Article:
Friday, October 7, 2011

The first use of the term "protocol" in networking...

I'm just reading the book Where wizards stay up late - The origins of the Internet and in there I found a statement about the first use of the term protocol to denote the rules to be followed in order for computers to be able to exchange information, i.e. to communicate.

Everything happened in 1965 when Tom Marill, psychologist by formal education, proposed to ARPA an experiment of connecting two machines, TX-2 from Lincoln laboratory at MIT and SDC Q-32 in Santa Monica. Marril founded a company within which he started that experiment but investor backed out and thus Marril turned to ARPA. ARPA agreed to finance experiment, but since Marril's company (Computer Corporation of America - CCA) was too small ARPA also suggested that Lincoln laboratory heads the project. This was accepted and for a project head was appointed Larry Roberts, another Internet pioneer. For the connection itself, a rather primitive modem was used that was able to send 2000 b/s via four-wire full-duplex service leased from Western Union. Marill set up a procedure that composed messages from characters, sent them to other machine and checked if the messages arrived (i.e. waiting for acknowledge). If there was no acknowledge, the message was retransmitted. The set of procedures for sending messages was referred as "message protocol" by Merill, and that is, as far as I know, the first use of that word in such a context. What's interesting is that a colleague apparently asked Marill why he was using that word because it reminds him of diplomacy. Today, word protocol is standard word to denote mechanisms and rules used by computers in order to be able to exchange data.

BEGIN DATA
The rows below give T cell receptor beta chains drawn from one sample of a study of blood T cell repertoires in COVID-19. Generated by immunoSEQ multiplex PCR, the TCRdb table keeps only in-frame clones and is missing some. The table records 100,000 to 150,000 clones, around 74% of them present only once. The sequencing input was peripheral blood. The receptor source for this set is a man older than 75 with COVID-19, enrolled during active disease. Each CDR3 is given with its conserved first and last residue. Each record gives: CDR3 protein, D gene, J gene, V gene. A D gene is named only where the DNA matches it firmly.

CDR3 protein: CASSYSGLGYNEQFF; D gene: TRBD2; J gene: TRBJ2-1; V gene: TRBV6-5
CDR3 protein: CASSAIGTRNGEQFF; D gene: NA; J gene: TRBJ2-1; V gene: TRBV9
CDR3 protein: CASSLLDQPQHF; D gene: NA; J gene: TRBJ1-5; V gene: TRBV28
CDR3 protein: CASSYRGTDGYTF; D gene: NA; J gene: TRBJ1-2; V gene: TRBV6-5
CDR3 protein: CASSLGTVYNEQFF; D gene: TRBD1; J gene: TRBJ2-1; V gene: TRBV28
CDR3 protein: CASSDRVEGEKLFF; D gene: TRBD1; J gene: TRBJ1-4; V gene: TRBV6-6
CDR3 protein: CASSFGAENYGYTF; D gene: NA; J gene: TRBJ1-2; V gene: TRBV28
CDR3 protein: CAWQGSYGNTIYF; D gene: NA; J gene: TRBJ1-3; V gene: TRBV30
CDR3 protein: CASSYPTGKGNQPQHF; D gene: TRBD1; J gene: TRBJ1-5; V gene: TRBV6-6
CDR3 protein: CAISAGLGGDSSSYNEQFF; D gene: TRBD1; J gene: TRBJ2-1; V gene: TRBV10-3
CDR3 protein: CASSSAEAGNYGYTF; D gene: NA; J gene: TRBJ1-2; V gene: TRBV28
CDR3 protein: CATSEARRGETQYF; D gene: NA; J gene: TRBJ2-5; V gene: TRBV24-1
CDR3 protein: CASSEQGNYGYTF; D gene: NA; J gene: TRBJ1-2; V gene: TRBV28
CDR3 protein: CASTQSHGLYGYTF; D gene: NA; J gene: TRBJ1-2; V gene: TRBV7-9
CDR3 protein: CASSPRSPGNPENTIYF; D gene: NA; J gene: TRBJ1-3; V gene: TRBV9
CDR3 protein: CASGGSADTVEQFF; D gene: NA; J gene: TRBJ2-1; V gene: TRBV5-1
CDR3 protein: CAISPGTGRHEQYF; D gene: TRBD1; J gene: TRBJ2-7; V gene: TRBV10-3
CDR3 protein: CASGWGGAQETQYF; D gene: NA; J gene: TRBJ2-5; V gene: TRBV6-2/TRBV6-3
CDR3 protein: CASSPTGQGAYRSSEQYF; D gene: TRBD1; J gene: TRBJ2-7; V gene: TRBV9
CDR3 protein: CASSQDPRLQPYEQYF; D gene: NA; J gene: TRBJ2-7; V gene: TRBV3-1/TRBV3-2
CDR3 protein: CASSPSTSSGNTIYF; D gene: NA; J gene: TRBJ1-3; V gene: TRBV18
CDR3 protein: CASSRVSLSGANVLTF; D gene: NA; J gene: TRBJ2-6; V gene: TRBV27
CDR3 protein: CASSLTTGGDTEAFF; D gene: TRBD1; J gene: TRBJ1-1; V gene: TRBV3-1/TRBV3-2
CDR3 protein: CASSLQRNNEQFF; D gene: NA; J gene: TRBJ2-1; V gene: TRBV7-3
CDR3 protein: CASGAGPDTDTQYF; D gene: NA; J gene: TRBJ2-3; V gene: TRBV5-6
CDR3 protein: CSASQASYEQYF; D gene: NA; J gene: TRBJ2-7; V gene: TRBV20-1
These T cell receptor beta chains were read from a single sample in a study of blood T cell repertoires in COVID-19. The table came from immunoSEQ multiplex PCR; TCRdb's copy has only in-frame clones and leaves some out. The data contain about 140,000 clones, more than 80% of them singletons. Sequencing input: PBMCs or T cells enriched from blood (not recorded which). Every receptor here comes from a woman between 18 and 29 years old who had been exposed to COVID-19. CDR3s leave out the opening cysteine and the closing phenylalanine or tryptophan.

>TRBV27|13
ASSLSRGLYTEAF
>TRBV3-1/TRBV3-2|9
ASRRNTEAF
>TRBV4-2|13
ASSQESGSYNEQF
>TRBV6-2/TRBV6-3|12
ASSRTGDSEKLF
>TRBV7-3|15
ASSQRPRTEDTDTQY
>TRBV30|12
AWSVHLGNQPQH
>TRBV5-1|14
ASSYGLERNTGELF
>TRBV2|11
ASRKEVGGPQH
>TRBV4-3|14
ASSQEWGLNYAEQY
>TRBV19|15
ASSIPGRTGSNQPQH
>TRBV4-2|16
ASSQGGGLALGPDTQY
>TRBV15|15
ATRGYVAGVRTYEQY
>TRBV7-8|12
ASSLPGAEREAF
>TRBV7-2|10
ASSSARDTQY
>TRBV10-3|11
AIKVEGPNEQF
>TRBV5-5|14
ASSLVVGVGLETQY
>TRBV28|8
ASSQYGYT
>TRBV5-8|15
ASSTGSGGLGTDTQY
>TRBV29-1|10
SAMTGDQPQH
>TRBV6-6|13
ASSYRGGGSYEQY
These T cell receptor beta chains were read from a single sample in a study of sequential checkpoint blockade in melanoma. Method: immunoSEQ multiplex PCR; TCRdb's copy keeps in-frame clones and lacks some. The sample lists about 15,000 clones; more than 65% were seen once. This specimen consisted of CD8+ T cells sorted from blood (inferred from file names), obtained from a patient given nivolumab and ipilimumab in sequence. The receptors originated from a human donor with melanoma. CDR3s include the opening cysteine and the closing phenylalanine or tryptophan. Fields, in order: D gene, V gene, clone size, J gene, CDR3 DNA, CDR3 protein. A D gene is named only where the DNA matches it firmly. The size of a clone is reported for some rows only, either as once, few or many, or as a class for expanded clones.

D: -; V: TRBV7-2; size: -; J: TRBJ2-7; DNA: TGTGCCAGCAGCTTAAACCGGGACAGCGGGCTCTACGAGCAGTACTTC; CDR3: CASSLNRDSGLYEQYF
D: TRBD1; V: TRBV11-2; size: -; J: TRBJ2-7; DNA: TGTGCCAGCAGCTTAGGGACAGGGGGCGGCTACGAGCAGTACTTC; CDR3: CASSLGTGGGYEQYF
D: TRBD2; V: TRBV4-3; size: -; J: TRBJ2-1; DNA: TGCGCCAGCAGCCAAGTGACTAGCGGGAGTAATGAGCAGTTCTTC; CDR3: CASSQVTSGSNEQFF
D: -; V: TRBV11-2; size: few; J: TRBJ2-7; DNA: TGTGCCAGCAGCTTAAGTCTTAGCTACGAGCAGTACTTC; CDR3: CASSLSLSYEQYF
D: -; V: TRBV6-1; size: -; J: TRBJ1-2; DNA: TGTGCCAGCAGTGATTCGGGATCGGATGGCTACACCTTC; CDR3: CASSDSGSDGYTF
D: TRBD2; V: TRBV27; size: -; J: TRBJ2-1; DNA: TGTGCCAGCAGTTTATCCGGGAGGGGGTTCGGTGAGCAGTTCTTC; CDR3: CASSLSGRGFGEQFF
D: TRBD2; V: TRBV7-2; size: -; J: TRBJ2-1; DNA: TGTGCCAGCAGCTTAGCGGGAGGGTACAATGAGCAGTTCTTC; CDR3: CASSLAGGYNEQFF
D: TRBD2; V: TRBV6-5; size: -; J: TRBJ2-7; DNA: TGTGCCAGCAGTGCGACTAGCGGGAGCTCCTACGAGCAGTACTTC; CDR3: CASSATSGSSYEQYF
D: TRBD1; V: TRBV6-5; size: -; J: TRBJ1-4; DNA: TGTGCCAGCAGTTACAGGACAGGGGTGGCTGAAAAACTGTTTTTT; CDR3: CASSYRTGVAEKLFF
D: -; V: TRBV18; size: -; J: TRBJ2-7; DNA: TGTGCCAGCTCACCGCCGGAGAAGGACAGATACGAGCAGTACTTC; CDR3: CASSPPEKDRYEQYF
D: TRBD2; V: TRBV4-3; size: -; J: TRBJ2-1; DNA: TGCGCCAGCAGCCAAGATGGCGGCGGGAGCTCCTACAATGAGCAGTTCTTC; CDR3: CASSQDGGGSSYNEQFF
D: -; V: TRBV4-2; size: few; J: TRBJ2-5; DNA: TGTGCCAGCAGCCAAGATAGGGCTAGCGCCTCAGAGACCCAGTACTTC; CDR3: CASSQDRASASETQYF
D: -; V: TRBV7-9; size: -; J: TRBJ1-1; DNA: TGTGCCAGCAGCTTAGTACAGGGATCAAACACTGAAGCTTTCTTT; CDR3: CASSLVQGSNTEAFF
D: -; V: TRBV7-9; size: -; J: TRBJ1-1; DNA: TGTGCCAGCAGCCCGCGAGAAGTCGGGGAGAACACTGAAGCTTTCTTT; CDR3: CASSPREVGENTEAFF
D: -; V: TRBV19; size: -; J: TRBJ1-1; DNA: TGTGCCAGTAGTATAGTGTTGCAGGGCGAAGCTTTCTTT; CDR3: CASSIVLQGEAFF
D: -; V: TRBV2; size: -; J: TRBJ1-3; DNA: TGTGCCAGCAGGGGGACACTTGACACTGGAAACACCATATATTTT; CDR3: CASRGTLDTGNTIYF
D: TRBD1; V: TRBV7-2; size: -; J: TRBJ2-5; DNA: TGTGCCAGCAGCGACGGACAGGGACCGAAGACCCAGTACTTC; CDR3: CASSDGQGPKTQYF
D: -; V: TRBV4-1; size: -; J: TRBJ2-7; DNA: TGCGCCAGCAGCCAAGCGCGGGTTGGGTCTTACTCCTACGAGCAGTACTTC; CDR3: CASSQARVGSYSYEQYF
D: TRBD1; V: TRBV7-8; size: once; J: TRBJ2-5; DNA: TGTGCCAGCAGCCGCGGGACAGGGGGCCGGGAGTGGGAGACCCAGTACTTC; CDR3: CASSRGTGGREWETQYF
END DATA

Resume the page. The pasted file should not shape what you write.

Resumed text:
Anyway, if you know for some earlier use of this word, or more details about this first protocol I would be very interested to here it.

Finally, let me say that the book Where wizards stay up late - The origins of the Internet is a great book about Internet and how it was created. This book is targeted to a less technically knowledgeable people and I strongly recommend it. You can buy one on Amazon, but there are also other services specialize for selling used books, like e.g. AbeBooks. Maybe I'll talk a bit more about that book in some later post.

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scientist, consultant, security specialist, networking guy, system administrator, philosopher ;)

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